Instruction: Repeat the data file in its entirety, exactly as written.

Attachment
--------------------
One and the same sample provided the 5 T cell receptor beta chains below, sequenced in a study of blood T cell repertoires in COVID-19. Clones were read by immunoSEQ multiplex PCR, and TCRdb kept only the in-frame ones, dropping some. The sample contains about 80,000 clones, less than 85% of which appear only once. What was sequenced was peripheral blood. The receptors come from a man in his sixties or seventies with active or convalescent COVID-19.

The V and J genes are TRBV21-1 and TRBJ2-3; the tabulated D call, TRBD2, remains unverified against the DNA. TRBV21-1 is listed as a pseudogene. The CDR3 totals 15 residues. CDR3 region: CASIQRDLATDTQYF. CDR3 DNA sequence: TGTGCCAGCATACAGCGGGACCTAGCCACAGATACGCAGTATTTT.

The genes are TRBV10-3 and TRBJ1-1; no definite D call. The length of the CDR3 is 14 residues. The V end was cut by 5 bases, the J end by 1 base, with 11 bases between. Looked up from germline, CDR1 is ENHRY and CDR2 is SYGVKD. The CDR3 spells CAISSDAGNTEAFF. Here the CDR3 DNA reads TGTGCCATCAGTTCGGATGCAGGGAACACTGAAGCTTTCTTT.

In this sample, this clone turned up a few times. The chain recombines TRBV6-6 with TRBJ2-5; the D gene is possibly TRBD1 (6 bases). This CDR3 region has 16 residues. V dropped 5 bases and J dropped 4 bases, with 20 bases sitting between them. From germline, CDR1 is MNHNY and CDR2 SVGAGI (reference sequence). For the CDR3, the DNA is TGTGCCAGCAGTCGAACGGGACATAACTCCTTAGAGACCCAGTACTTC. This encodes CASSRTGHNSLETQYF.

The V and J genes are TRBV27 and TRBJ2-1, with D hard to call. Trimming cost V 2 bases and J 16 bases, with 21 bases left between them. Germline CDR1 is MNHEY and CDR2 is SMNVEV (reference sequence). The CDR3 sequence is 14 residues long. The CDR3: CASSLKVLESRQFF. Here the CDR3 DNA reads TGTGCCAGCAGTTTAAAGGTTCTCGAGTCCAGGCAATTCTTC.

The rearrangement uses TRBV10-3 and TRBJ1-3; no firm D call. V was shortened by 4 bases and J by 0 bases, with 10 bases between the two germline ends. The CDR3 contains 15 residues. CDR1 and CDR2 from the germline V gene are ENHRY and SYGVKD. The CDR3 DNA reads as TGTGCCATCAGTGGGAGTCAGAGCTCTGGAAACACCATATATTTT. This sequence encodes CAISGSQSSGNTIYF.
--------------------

One and the same sample provided the 5 T cell receptor beta chains below, sequenced in a study of blood T cell repertoires in COVID-19. Clones were read by immunoSEQ multiplex PCR, and TCRdb kept only the in-frame ones, dropping some. The sample contains about 80,000 clones, less than 85% of which appear only once. What was sequenced was peripheral blood. The receptors come from a man in his sixties or seventies with active or convalescent COVID-19.

The V and J genes are TRBV21-1 and TRBJ2-3; the tabulated D call, TRBD2, remains unverified against the DNA. TRBV21-1 is listed as a pseudogene. The CDR3 totals 15 residues. CDR3 region: CASIQRDLATDTQYF. CDR3 DNA sequence: TGTGCCAGCATACAGCGGGACCTAGCCACAGATACGCAGTATTTT.

The genes are TRBV10-3 and TRBJ1-1; no definite D call. The length of the CDR3 is 14 residues. The V end was cut by 5 bases, the J end by 1 base, with 11 bases between. Looked up from germline, CDR1 is ENHRY and CDR2 is SYGVKD. The CDR3 spells CAISSDAGNTEAFF. Here the CDR3 DNA reads TGTGCCATCAGTTCGGATGCAGGGAACACTGAAGCTTTCTTT.

In this sample, this clone turned up a few times. The chain recombines TRBV6-6 with TRBJ2-5; the D gene is possibly TRBD1 (6 bases). This CDR3 region has 16 residues. V dropped 5 bases and J dropped 4 bases, with 20 bases sitting between them. From germline, CDR1 is MNHNY and CDR2 SVGAGI (reference sequence). For the CDR3, the DNA is TGTGCCAGCAGTCGAACGGGACATAACTCCTTAGAGACCCAGTACTTC. This encodes CASSRTGHNSLETQYF.

The V and J genes are TRBV27 and TRBJ2-1, with D hard to call. Trimming cost V 2 bases and J 16 bases, with 21 bases left between them. Germline CDR1 is MNHEY and CDR2 is SMNVEV (reference sequence). The CDR3 sequence is 14 residues long. The CDR3: CASSLKVLESRQFF. Here the CDR3 DNA reads TGTGCCAGCAGTTTAAAGGTTCTCGAGTCCAGGCAATTCTTC.

The rearrangement uses TRBV10-3 and TRBJ1-3; no firm D call. V was shortened by 4 bases and J by 0 bases, with 10 bases between the two germline ends. The CDR3 contains 15 residues. CDR1 and CDR2 from the germline V gene are ENHRY and SYGVKD. The CDR3 DNA reads as TGTGCCATCAGTGGGAGTCAGAGCTCTGGAAACACCATATATTTT. This sequence encodes CAISGSQSSGNTIYF.